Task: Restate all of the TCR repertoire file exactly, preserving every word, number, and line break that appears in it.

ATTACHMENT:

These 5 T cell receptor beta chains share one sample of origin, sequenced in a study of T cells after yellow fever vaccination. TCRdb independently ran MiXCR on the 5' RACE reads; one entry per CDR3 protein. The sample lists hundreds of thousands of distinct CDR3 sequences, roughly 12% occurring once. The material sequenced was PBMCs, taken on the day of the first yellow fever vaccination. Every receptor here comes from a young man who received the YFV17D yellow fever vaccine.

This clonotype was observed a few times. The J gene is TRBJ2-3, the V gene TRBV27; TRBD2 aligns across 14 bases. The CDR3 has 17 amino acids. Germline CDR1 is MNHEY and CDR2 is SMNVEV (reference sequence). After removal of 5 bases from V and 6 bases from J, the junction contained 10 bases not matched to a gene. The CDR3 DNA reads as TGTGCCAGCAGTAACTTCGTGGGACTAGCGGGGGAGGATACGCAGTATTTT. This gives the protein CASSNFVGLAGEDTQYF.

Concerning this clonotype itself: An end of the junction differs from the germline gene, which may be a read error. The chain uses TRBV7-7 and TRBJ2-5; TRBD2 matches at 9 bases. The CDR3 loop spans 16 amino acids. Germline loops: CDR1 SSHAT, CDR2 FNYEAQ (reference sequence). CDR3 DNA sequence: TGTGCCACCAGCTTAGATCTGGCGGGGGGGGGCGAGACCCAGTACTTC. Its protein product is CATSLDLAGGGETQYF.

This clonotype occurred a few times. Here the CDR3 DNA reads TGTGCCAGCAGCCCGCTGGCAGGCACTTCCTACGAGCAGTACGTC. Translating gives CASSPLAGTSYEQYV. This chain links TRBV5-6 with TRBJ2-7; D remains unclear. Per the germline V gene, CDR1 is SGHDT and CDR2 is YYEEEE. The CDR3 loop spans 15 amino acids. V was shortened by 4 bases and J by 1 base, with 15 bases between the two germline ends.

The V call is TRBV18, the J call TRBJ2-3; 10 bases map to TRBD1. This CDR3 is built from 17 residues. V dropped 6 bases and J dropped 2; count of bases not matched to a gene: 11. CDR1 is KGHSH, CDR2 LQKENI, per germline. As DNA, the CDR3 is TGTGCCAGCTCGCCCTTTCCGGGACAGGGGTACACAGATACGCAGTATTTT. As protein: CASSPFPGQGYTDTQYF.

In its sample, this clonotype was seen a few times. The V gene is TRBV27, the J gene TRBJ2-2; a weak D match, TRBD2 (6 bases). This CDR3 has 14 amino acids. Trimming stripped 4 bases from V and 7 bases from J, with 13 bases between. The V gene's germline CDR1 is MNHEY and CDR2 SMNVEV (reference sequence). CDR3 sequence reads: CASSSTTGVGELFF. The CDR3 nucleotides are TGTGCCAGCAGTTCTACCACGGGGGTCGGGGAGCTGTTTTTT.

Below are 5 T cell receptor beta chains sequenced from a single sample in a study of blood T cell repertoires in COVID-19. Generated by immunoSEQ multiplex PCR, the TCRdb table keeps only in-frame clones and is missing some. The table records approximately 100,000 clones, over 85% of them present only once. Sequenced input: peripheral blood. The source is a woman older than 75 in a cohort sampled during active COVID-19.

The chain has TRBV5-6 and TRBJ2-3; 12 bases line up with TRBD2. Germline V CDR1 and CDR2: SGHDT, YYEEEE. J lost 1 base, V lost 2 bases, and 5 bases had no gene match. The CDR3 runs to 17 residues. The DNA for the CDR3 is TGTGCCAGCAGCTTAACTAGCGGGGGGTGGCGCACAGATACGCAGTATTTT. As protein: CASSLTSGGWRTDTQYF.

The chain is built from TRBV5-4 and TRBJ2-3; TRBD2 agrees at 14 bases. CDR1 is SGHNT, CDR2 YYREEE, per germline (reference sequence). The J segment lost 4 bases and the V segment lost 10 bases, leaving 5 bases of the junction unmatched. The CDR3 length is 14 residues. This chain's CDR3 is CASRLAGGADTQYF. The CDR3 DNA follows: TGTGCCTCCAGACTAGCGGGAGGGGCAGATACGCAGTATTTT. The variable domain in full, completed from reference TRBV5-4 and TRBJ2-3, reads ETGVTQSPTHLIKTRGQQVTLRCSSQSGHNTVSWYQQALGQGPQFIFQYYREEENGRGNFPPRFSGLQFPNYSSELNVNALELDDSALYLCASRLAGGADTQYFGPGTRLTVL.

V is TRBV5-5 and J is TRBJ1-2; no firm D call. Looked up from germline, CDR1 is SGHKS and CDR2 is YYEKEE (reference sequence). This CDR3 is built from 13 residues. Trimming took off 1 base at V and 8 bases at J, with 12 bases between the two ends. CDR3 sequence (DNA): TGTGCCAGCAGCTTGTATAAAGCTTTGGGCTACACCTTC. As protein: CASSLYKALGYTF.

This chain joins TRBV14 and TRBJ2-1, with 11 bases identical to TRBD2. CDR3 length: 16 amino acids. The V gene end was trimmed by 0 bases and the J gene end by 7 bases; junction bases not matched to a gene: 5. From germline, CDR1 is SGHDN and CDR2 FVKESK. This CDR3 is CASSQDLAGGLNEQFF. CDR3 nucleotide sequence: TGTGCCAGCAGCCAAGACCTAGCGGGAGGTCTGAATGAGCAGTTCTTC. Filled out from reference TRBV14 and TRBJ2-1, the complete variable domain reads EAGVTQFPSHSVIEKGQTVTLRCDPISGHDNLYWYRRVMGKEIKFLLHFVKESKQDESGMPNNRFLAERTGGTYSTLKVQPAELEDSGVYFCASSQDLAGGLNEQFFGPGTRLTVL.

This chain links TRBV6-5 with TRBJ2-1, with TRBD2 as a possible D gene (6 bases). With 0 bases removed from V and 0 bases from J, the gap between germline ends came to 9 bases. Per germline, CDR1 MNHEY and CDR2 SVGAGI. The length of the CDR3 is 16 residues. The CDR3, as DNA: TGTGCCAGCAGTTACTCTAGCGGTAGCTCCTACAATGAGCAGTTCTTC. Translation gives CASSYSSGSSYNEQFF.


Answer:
These 5 T cell receptor beta chains share one sample of origin, sequenced in a study of T cells after yellow fever vaccination. TCRdb independently ran MiXCR on the 5' RACE reads; one entry per CDR3 protein. The sample lists hundreds of thousands of distinct CDR3 sequences, roughly 12% occurring once. The material sequenced was PBMCs, taken on the day of the first yellow fever vaccination. Every receptor here comes from a young man who received the YFV17D yellow fever vaccine.

This clonotype was observed a few times. The J gene is TRBJ2-3, the V gene TRBV27; TRBD2 aligns across 14 bases. The CDR3 has 17 amino acids. Germline CDR1 is MNHEY and CDR2 is SMNVEV (reference sequence). After removal of 5 bases from V and 6 bases from J, the junction contained 10 bases not matched to a gene. The CDR3 DNA reads as TGTGCCAGCAGTAACTTCGTGGGACTAGCGGGGGAGGATACGCAGTATTTT. This gives the protein CASSNFVGLAGEDTQYF.

Concerning this clonotype itself: An end of the junction differs from the germline gene, which may be a read error. The chain uses TRBV7-7 and TRBJ2-5; TRBD2 matches at 9 bases. The CDR3 loop spans 16 amino acids. Germline loops: CDR1 SSHAT, CDR2 FNYEAQ (reference sequence). CDR3 DNA sequence: TGTGCCACCAGCTTAGATCTGGCGGGGGGGGGCGAGACCCAGTACTTC. Its protein product is CATSLDLAGGGETQYF.

This clonotype occurred a few times. Here the CDR3 DNA reads TGTGCCAGCAGCCCGCTGGCAGGCACTTCCTACGAGCAGTACGTC. Translating gives CASSPLAGTSYEQYV. This chain links TRBV5-6 with TRBJ2-7; D remains unclear. Per the germline V gene, CDR1 is SGHDT and CDR2 is YYEEEE. The CDR3 loop spans 15 amino acids. V was shortened by 4 bases and J by 1 base, with 15 bases between the two germline ends.

The V call is TRBV18, the J call TRBJ2-3; 10 bases map to TRBD1. This CDR3 is built from 17 residues. V dropped 6 bases and J dropped 2; count of bases not matched to a gene: 11. CDR1 is KGHSH, CDR2 LQKENI, per germline. As DNA, the CDR3 is TGTGCCAGCTCGCCCTTTCCGGGACAGGGGTACACAGATACGCAGTATTTT. As protein: CASSPFPGQGYTDTQYF.

In its sample, this clonotype was seen a few times. The V gene is TRBV27, the J gene TRBJ2-2; a weak D match, TRBD2 (6 bases). This CDR3 has 14 amino acids. Trimming stripped 4 bases from V and 7 bases from J, with 13 bases between. The V gene's germline CDR1 is MNHEY and CDR2 SMNVEV (reference sequence). CDR3 sequence reads: CASSSTTGVGELFF. The CDR3 nucleotides are TGTGCCAGCAGTTCTACCACGGGGGTCGGGGAGCTGTTTTTT.

Below are 5 T cell receptor beta chains sequenced from a single sample in a study of blood T cell repertoires in COVID-19. Generated by immunoSEQ multiplex PCR, the TCRdb table keeps only in-frame clones and is missing some. The table records approximately 100,000 clones, over 85% of them present only once. Sequenced input: peripheral blood. The source is a woman older than 75 in a cohort sampled during active COVID-19.

The chain has TRBV5-6 and TRBJ2-3; 12 bases line up with TRBD2. Germline V CDR1 and CDR2: SGHDT, YYEEEE. J lost 1 base, V lost 2 bases, and 5 bases had no gene match. The CDR3 runs to 17 residues. The DNA for the CDR3 is TGTGCCAGCAGCTTAACTAGCGGGGGGTGGCGCACAGATACGCAGTATTTT. As protein: CASSLTSGGWRTDTQYF.

The chain is built from TRBV5-4 and TRBJ2-3; TRBD2 agrees at 14 bases. CDR1 is SGHNT, CDR2 YYREEE, per germline (reference sequence). The J segment lost 4 bases and the V segment lost 10 bases, leaving 5 bases of the junction unmatched. The CDR3 length is 14 residues. This chain's CDR3 is CASRLAGGADTQYF. The CDR3 DNA follows: TGTGCCTCCAGACTAGCGGGAGGGGCAGATACGCAGTATTTT. The variable domain in full, completed from reference TRBV5-4 and TRBJ2-3, reads ETGVTQSPTHLIKTRGQQVTLRCSSQSGHNTVSWYQQALGQGPQFIFQYYREEENGRGNFPPRFSGLQFPNYSSELNVNALELDDSALYLCASRLAGGADTQYFGPGTRLTVL.

V is TRBV5-5 and J is TRBJ1-2; no firm D call. Looked up from germline, CDR1 is SGHKS and CDR2 is YYEKEE (reference sequence). This CDR3 is built from 13 residues. Trimming took off 1 base at V and 8 bases at J, with 12 bases between the two ends. CDR3 sequence (DNA): TGTGCCAGCAGCTTGTATAAAGCTTTGGGCTACACCTTC. As protein: CASSLYKALGYTF.

This chain joins TRBV14 and TRBJ2-1, with 11 bases identical to TRBD2. CDR3 length: 16 amino acids. The V gene end was trimmed by 0 bases and the J gene end by 7 bases; junction bases not matched to a gene: 5. From germline, CDR1 is SGHDN and CDR2 FVKESK. This CDR3 is CASSQDLAGGLNEQFF. CDR3 nucleotide sequence: TGTGCCAGCAGCCAAGACCTAGCGGGAGGTCTGAATGAGCAGTTCTTC. Filled out from reference TRBV14 and TRBJ2-1, the complete variable domain reads EAGVTQFPSHSVIEKGQTVTLRCDPISGHDNLYWYRRVMGKEIKFLLHFVKESKQDESGMPNNRFLAERTGGTYSTLKVQPAELEDSGVYFCASSQDLAGGLNEQFFGPGTRLTVL.

This chain links TRBV6-5 with TRBJ2-1, with TRBD2 as a possible D gene (6 bases). With 0 bases removed from V and 0 bases from J, the gap between germline ends came to 9 bases. Per germline, CDR1 MNHEY and CDR2 SVGAGI. The length of the CDR3 is 16 residues. The CDR3, as DNA: TGTGCCAGCAGTTACTCTAGCGGTAGCTCCTACAATGAGCAGTTCTTC. Translation gives CASSYSSGSSYNEQFF.